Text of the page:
Senator Lisa Murkowski (R-AK)
📷: Stephen Barrett for ERA Coalition

Senator Lisa Murkowski (R-AK) opened her remarks by explaining that she has remained surprised by the lack of attention from the Senate on this issue. Since 73% of Americans already believe that we have an ERA as a part of our Constitution, Senator Murkowski wanted to focus primarily on why the resolution at hand today is important and why the ERA is still needed. It is clear that we are talking about equal rights for women under the law, and SJ Res 4 clears the hurdle to officially publish and certify the ERA: “We are trying to say that what has happened in the states should not die in the Senate.” No law says that what we are here to do today is outside the powers of Congress, Murkowski explained. She then stated some statistics to show the disparities we still have today: According to the 2020 census, women make up 50.5% of the U.S. population, but the U.S. Senate contains only a 25% portion of women representatives, and only 29% across both chambers of Congress in total. Women made 82 cents for every dollar that a man made in 2019, and only 77 cents to every dollar when considering managerial positions. Things have improved over the years but we still have a long way to go. Senator Murkowski concluded that “women should have equal treatment to men under the law and Congress should do all that it can to ensure the Equal Rights Amendment is made part of the Constitution…the potential effect of this resolution is to ensure equal treatment under the law for women in this country.”

“We are trying to say that what has happened in the states should not die in the Senate.”

Senator Lisa Murkowski

Senator Durbin opened the second panel to the hearing, and introduced the three majority witnesses testifying in support of the Equal Rights Amendment.

The Honorable Juliana Stratton, Lieutenant Governor of Illinois, was the first witness and joined by video due to a positive COVID-19 test this morning. She explained she was honored to be here on the last day of Black History Month and on the eve of Women’s History Month, recognizing that she stands upon the shoulders of iconic women who paved the way for the rights of all women – they sacrificed so much and yet we still live in a country that doesn’t guarantee equality, despite women lawmakers all across the nation. In May of 2018 as a state legislator Stratton joined the bipartisan vote for Illinois to ratify the Equal Rights Amendment, as “gender equality and racial equality are not a zero-sum game.” Black women only make 64 cents to the white man’s dollar, Stratton reminded hearing attendees, and COVID-19 has only deepened these economic disparities disproportionately for women, and especially for women of color. Today, decades of rights can be erased when not guaranteed by the Constitution, and I have a responsibility to my daughters to honor my mother’s legacy and ensure that they can go even farther on this journey for equality and justice, Stratton said. “The next generation of women need to be seen as who they are – equals.”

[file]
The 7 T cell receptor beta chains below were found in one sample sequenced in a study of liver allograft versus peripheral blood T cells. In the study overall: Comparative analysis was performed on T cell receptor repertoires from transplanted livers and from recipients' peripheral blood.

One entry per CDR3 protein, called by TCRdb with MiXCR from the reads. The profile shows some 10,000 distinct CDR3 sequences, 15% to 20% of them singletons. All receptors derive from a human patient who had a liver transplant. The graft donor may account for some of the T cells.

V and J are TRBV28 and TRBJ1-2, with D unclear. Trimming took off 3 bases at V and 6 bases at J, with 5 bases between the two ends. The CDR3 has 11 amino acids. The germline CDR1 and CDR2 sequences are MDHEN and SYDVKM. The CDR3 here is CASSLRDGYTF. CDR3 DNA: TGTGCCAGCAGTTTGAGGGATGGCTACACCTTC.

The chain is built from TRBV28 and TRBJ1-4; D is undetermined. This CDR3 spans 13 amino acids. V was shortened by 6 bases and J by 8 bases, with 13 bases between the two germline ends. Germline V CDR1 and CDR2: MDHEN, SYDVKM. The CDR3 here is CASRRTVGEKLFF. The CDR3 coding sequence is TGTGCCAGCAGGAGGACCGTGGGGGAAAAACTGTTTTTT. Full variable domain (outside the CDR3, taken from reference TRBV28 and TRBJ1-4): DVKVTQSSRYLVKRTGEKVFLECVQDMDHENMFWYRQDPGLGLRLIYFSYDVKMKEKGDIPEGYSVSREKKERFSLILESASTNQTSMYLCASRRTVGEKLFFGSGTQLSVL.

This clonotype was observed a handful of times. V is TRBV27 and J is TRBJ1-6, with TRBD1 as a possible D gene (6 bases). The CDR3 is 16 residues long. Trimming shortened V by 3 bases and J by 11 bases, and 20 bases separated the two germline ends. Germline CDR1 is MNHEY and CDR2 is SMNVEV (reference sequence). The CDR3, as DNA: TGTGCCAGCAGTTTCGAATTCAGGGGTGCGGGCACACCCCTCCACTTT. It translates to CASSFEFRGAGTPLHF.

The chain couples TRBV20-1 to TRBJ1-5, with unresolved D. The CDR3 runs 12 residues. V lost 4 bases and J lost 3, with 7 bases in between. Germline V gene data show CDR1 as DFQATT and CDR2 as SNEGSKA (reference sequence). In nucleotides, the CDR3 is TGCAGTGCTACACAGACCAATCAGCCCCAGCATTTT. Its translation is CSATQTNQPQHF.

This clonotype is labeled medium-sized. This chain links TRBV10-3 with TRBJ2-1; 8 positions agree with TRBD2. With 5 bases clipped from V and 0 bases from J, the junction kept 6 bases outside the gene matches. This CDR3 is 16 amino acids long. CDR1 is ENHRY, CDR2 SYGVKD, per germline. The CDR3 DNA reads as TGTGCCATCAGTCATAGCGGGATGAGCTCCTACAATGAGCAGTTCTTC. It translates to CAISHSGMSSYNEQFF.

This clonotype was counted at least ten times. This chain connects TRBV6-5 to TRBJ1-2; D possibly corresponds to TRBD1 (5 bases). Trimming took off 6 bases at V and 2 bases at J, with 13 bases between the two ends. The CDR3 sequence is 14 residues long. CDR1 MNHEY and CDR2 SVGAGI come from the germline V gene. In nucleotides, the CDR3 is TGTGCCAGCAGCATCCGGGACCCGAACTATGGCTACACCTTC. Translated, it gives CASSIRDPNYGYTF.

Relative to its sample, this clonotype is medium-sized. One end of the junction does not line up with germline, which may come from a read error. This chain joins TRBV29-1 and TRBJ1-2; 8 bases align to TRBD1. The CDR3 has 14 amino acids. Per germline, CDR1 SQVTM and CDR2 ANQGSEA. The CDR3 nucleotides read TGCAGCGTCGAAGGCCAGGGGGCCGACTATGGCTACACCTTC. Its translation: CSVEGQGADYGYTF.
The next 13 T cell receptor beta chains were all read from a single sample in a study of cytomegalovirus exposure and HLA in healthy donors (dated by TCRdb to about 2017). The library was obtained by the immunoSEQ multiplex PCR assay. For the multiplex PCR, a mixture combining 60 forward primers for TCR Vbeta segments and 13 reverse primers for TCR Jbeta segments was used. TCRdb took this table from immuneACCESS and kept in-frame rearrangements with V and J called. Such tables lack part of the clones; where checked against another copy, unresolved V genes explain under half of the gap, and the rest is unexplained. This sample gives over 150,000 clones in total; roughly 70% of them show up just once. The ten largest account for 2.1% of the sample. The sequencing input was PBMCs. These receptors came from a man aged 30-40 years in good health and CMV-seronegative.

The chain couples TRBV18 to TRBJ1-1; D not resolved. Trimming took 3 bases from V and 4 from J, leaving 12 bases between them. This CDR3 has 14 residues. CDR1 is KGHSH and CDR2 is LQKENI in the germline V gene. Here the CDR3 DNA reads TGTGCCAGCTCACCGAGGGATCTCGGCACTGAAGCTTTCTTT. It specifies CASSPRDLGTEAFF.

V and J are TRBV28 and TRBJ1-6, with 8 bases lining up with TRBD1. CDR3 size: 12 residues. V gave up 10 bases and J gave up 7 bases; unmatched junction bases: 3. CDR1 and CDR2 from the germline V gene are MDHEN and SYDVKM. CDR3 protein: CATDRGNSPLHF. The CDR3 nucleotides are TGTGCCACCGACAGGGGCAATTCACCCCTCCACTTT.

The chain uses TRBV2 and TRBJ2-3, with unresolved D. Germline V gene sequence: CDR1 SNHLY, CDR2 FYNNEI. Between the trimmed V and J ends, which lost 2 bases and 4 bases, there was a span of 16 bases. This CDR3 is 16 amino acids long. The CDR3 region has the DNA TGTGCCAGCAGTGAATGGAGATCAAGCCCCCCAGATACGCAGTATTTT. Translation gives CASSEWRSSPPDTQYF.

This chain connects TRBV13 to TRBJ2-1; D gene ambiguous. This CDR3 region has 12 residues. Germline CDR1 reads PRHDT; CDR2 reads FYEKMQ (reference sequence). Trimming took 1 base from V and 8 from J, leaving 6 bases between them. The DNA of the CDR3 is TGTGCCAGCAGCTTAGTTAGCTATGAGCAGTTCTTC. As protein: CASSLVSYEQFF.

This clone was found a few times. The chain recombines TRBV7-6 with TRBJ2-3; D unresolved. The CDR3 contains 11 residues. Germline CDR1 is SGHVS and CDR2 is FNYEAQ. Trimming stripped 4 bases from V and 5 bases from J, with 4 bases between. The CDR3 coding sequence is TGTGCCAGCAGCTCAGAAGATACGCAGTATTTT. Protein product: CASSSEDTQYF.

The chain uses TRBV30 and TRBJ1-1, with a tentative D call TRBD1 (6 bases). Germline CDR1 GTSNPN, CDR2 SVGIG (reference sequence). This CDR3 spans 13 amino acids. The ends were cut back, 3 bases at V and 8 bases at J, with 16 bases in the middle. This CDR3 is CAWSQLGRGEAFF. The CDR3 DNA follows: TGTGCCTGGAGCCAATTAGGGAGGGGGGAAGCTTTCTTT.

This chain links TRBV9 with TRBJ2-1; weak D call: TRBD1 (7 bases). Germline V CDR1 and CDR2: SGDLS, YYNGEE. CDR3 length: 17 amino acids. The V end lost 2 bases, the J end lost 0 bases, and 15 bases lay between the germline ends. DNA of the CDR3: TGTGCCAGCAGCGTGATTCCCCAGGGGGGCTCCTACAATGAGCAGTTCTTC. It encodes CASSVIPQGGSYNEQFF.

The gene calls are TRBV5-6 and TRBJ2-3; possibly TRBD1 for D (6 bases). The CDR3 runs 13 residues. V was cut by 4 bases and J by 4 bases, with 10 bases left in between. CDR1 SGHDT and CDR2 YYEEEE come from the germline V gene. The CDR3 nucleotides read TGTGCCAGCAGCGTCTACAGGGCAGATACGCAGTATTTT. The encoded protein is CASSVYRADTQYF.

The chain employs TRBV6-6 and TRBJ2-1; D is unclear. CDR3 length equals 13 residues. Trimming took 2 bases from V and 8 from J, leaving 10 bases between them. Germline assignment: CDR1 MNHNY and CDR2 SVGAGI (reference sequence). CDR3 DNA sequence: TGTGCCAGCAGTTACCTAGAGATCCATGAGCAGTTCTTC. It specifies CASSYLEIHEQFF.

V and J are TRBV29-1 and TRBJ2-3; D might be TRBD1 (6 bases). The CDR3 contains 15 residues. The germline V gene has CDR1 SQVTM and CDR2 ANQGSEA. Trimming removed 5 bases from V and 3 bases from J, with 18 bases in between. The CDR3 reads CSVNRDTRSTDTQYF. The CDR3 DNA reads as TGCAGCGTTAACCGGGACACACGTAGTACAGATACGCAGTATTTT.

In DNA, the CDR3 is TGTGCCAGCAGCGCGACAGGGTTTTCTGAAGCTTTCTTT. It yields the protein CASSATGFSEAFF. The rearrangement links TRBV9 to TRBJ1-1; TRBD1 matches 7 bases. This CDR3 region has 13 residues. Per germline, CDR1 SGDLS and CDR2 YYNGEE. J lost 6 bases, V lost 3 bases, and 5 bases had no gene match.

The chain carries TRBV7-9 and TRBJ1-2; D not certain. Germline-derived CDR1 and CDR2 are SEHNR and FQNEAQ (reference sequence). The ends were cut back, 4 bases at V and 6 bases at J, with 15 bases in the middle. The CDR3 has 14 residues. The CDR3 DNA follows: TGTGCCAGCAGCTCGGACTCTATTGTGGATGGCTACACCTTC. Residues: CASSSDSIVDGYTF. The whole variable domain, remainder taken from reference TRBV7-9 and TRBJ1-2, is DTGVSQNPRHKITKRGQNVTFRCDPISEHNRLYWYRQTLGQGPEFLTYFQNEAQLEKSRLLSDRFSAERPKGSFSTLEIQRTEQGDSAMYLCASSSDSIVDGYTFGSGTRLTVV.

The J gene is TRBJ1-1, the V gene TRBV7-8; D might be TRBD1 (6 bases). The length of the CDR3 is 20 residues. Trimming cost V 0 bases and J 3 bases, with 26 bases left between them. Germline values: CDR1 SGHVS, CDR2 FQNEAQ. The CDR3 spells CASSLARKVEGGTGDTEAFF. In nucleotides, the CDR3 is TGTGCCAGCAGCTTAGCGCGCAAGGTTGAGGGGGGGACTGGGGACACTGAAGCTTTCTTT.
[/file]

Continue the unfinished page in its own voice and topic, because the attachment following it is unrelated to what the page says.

“Gender equality and racial equality are not a zero-sum game.”

Juliana Stratton, Lieutenant Governor of Illinois

Jennifer C. Braceras, Director of the Independent Women’s Law Center and an opponent of the ERA, was the second witness. She opened by exclaiming that the Equal Rights Amendment is a “Trojan Horse” – it promises equality, but hidden inside is a laundry list of policies that would harm women and girls. 

Braceras noted in her statement that the ERA would lead to forcing women to register for the draft, as men do now, and would send them into combat in equal numbers to men. Arguments like Braceras' have long been used in opposition to equality of rights on the basis of sex, and are seen as a red herring by ERA supporters.

Thursday Williams, ERA Coalition board member
📷: Stephen Barrett for ERA Coalition